Why Super Heroes and Comic Books Matter Pt. 2

Comics and comic books have been around for a long, long time in American history.  The first credited comic, which was a newspaper comic strip, was Hogan’s Alley by Richard F. Outcault.  First appearing in Joseph Pulitzer’s magazine New York World and later in William Randolph Hearst’s New York Journal, the strip followed the story of The Yellow Kid, a young bald boy named Mickey Dugan who wore an oversized yellow nightshirt.  Hogan’s Alley was filled with odd characters like Mickey, who were also mostly children.  It was also the “one small leap” to what would be a mass media form, recognizable all over the country, and later the world. 

Regarded as America’s “first superhero”, Superman (created by Jerry Siegel and Joe Shuster) debuted in Action Comics #1 on April 18, 1938 (cover-dated June).  The story of an alien baby that was sent to our world by his parents moments before his own was destroyed, that grew to be the protector of our planet and the enforcer of “truth, justice, and the American way” in the United States, became an icon to generations upon generations of people and popular culture.  Superman is the primary inspiration for the idea of “Super Heroism” and more than likely the inspiration to every comic book character since his inception.  But it’s not just the cool powers or costumes that make comic books great; it’s how they mirror our own lives and situations, be they somewhat fantastical, that make them so appealing to us. 

Comic books and the characters and adventures they bring to life have been a part of the childhood of many young men and some women since the 40’s, 50’s, and so forth.  They were something many young boys went to the corner pharmacy or general store and picked up for 10 cents or so, because they allow them to immerse themselves in worlds where literally anything is possible.  Comics also allowed people to see how these characters would react to the situations they themselves were presented with every day, like war, unemployment, family, and life in general.  Some notable examples are Superman, Batman, Wonder Woman, Captain America, Spider-Man, and the Fantastic Four.  These characters are regarded as possibly the most “human” characters in comics, due to how their trials and tribulations mirror the everyday situations of the common man (though Superman and Batman are a bit more…extravagant).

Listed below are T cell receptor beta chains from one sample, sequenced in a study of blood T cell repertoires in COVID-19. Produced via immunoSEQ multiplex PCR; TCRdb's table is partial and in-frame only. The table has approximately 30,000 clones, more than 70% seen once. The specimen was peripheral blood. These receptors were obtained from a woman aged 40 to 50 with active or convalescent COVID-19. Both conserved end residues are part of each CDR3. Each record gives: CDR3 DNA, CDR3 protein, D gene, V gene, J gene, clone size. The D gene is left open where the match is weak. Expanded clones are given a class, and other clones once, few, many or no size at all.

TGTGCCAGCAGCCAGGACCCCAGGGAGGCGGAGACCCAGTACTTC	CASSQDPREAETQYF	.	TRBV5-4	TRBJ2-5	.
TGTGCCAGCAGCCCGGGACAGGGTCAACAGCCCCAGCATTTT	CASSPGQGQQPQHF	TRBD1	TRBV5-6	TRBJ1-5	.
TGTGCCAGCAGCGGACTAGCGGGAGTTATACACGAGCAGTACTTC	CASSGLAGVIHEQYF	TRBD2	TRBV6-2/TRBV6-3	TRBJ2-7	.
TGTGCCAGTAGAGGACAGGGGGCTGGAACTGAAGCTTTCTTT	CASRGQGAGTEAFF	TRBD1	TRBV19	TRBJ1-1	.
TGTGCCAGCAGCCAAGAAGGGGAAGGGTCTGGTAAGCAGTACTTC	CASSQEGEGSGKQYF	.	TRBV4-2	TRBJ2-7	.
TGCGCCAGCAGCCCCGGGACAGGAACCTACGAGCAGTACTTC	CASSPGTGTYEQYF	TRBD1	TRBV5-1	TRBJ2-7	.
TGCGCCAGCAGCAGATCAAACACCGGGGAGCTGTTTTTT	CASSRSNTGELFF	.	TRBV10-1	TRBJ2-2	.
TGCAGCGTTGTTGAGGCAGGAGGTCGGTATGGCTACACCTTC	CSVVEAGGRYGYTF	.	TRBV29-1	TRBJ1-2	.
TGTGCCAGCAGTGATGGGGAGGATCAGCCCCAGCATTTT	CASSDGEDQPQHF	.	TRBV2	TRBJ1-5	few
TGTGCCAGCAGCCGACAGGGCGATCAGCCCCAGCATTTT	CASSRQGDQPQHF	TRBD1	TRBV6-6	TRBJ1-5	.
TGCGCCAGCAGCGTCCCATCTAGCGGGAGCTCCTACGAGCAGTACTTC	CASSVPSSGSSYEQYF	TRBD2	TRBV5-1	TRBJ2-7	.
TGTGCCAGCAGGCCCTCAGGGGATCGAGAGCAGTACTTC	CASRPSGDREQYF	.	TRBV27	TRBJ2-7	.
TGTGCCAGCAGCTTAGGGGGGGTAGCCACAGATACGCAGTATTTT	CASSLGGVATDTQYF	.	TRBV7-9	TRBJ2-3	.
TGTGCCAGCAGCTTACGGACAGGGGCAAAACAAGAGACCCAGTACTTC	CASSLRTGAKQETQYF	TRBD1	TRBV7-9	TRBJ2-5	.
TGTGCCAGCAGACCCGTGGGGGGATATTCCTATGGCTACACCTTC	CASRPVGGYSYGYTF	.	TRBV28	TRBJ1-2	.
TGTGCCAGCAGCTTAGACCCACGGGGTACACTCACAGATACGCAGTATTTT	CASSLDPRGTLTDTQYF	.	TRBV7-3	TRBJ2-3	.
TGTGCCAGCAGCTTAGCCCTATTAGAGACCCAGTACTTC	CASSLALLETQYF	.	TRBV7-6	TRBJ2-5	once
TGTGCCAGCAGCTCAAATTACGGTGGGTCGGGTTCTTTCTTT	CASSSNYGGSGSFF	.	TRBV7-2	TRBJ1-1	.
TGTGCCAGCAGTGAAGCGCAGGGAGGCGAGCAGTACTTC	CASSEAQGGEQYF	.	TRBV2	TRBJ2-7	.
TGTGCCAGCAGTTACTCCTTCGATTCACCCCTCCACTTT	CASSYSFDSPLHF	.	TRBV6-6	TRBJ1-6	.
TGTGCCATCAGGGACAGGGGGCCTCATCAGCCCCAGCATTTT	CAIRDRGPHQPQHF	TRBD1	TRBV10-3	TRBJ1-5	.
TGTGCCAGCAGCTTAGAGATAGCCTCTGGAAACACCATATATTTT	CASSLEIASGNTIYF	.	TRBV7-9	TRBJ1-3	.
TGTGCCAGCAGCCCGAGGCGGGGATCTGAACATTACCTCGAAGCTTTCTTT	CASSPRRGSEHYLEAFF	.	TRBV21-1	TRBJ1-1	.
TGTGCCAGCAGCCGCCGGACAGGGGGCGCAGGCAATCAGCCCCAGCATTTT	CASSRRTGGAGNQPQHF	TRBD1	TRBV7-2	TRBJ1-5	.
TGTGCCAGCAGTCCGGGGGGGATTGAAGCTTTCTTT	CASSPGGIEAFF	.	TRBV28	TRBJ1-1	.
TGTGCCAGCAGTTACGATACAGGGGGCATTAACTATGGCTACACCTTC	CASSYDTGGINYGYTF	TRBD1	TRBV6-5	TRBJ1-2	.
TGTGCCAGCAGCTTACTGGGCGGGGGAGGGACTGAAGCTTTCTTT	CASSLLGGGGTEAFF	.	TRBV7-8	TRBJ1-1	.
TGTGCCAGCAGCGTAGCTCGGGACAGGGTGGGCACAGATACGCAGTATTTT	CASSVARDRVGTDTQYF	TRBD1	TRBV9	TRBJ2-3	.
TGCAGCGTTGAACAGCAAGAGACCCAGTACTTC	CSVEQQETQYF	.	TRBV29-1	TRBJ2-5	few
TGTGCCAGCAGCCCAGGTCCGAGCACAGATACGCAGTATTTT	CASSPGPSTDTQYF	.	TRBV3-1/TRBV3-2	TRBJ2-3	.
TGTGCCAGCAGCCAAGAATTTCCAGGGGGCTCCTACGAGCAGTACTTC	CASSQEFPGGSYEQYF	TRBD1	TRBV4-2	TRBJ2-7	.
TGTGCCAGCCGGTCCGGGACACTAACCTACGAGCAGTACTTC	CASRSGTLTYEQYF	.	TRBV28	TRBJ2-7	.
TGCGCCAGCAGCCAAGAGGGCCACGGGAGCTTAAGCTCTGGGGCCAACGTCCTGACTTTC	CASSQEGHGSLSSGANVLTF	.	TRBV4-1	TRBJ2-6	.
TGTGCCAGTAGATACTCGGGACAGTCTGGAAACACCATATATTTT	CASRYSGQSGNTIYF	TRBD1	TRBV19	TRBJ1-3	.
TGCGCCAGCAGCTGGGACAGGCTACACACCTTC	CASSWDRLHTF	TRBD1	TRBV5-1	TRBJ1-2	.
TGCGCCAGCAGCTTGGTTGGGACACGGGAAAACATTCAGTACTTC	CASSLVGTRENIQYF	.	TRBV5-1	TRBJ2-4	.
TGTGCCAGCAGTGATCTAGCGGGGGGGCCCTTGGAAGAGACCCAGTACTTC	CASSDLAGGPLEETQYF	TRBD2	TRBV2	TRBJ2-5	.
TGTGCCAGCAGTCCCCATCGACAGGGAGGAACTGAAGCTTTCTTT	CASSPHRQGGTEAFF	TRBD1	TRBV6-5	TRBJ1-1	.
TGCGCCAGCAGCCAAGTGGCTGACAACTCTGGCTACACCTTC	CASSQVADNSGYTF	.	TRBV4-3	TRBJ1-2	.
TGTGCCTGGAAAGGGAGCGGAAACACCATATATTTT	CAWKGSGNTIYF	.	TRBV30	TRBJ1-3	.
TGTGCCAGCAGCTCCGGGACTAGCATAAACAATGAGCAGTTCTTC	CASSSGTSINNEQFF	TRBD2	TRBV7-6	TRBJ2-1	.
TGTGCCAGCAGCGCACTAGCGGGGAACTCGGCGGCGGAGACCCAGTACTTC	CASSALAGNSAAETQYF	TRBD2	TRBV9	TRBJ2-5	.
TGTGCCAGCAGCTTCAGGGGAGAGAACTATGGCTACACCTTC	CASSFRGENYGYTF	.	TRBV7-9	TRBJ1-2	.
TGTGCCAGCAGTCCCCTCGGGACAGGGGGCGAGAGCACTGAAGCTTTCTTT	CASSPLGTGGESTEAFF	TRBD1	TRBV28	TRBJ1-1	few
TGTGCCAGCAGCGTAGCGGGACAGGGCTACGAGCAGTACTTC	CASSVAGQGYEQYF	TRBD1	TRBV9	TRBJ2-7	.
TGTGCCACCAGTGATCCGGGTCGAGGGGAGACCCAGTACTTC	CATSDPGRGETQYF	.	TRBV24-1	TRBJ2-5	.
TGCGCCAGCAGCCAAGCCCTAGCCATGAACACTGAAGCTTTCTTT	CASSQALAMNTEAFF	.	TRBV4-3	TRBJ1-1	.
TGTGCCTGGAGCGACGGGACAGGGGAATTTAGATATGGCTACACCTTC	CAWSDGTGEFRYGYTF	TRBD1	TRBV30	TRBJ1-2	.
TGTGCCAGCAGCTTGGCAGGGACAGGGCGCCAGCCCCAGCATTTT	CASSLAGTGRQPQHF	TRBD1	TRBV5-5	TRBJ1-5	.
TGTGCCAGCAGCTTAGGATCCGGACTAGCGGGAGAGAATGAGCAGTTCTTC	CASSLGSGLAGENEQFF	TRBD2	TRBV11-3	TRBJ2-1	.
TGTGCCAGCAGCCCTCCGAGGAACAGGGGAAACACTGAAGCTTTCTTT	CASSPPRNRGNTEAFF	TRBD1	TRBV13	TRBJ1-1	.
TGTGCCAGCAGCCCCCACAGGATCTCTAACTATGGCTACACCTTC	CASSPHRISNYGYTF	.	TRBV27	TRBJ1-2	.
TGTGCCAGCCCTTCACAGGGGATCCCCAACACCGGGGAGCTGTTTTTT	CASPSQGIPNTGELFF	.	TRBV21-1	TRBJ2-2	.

Captain America was a one of the chief examples of characters appealing to the masses.  Debuting in Captain America Comics #1, he was the epitome of the American male typecasting.  A man who only wanted to serve his country, and would go to any lengths to do it.  The cover of his debut comic featured Cap punching Adolf Hitler in the jaw, and was such a hit among the masses that it sold over a million copies.  Captain America was the character that every young boy aspired to be. He was also used by government officials to encourage to buying of war bonds, working scrap yards, and other things to help encourage people of the country to do whatever they could to support the war effort.  Captain America showed that comics could deal with real world issues in a more, no pun intended, comical way.  This resonated with a lot of people in the 40’s, but when the war ended, his popularity waned and wasn’t seen again until 1964.